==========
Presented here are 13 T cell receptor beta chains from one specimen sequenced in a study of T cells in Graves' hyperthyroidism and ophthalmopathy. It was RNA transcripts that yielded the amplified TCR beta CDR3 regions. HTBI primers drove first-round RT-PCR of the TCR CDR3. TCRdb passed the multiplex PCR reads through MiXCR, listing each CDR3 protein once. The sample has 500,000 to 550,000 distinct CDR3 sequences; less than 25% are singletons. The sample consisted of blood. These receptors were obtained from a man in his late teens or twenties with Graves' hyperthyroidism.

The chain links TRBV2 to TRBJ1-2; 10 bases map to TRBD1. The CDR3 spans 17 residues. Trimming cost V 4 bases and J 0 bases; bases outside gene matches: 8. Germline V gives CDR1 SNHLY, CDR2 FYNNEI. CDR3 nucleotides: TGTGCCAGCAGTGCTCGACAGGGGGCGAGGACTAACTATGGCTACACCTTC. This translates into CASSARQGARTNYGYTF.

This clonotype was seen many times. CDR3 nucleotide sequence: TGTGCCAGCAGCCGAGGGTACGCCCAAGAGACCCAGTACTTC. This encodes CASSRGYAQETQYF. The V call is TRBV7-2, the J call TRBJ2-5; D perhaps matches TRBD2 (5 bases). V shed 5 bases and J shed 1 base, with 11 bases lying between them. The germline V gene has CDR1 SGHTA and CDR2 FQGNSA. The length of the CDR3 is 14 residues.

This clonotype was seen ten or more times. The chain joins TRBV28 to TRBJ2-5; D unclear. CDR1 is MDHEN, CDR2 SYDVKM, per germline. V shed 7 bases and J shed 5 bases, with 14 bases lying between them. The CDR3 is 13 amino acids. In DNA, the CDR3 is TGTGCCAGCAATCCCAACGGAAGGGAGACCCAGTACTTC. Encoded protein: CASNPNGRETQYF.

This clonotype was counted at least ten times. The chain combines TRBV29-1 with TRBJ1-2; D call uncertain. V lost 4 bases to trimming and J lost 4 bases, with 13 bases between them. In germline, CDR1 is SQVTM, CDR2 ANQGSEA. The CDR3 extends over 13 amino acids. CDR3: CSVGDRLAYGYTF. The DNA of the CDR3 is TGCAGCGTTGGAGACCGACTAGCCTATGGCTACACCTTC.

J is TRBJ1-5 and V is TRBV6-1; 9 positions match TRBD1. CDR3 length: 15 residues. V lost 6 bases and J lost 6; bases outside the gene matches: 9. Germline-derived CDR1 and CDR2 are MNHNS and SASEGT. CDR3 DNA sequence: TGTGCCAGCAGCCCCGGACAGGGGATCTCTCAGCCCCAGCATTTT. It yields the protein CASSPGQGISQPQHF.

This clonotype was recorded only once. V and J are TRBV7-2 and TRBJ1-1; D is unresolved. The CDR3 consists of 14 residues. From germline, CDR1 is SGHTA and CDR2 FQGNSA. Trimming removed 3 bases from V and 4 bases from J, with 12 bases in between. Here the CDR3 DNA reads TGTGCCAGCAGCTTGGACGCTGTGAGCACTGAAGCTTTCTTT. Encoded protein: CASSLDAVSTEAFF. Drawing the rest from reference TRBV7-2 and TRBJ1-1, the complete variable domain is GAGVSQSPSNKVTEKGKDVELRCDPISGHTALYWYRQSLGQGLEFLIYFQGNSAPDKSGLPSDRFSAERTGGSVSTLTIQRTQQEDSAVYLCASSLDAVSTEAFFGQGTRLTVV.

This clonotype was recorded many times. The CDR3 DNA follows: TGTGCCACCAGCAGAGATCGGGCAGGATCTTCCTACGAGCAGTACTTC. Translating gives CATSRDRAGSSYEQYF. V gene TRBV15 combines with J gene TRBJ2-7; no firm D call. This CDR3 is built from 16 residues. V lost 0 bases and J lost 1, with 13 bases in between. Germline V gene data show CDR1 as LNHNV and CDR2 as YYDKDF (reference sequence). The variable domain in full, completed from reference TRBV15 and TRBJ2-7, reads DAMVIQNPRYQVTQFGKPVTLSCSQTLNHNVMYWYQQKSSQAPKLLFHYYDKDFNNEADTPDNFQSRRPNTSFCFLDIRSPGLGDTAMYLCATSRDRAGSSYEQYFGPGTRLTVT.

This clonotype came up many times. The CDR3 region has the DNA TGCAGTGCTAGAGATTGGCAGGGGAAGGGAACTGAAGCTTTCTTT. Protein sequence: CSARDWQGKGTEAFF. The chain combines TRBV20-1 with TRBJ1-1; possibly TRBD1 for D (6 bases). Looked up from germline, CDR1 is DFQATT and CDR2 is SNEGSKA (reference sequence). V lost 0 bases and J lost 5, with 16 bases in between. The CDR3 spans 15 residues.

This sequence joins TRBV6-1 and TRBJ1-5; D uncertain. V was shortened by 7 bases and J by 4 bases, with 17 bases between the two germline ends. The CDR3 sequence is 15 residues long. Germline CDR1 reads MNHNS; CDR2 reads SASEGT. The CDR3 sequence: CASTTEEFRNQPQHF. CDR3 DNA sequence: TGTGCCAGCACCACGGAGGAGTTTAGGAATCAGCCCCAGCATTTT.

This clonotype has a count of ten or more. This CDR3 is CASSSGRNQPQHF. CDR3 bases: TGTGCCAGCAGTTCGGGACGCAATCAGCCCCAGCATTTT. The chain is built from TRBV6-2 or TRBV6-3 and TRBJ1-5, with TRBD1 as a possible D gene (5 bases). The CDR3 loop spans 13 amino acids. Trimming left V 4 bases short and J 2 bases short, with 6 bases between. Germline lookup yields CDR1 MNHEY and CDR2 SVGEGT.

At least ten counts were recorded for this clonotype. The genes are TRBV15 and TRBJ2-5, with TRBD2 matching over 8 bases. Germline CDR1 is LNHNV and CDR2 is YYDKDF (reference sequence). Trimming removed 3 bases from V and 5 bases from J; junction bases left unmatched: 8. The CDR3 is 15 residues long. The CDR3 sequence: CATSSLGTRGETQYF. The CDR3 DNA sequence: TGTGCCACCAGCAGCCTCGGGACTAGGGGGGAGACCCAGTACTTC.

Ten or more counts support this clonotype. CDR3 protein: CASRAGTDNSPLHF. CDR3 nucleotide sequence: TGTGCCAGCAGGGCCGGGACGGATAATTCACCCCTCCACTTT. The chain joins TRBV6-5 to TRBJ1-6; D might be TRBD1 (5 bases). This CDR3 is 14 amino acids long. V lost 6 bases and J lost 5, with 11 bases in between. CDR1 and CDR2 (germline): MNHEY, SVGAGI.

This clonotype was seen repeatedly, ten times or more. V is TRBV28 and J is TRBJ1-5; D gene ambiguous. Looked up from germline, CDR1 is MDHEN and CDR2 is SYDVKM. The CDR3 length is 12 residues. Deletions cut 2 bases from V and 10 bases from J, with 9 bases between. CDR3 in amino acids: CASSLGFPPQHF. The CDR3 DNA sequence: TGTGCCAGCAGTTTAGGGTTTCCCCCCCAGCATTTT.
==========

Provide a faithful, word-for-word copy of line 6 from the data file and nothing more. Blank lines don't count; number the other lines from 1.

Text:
J is TRBJ1-5 and V is TRBV6-1; 9 positions match TRBD1. CDR3 length: 15 residues. V lost 6 bases and J lost 6; bases outside the gene matches: 9. Germline-derived CDR1 and CDR2 are MNHNS and SASEGT. CDR3 DNA sequence: TGTGCCAGCAGCCCCGGACAGGGGATCTCTCAGCCCCAGCATTTT. It yields the protein CASSPGQGISQPQHF.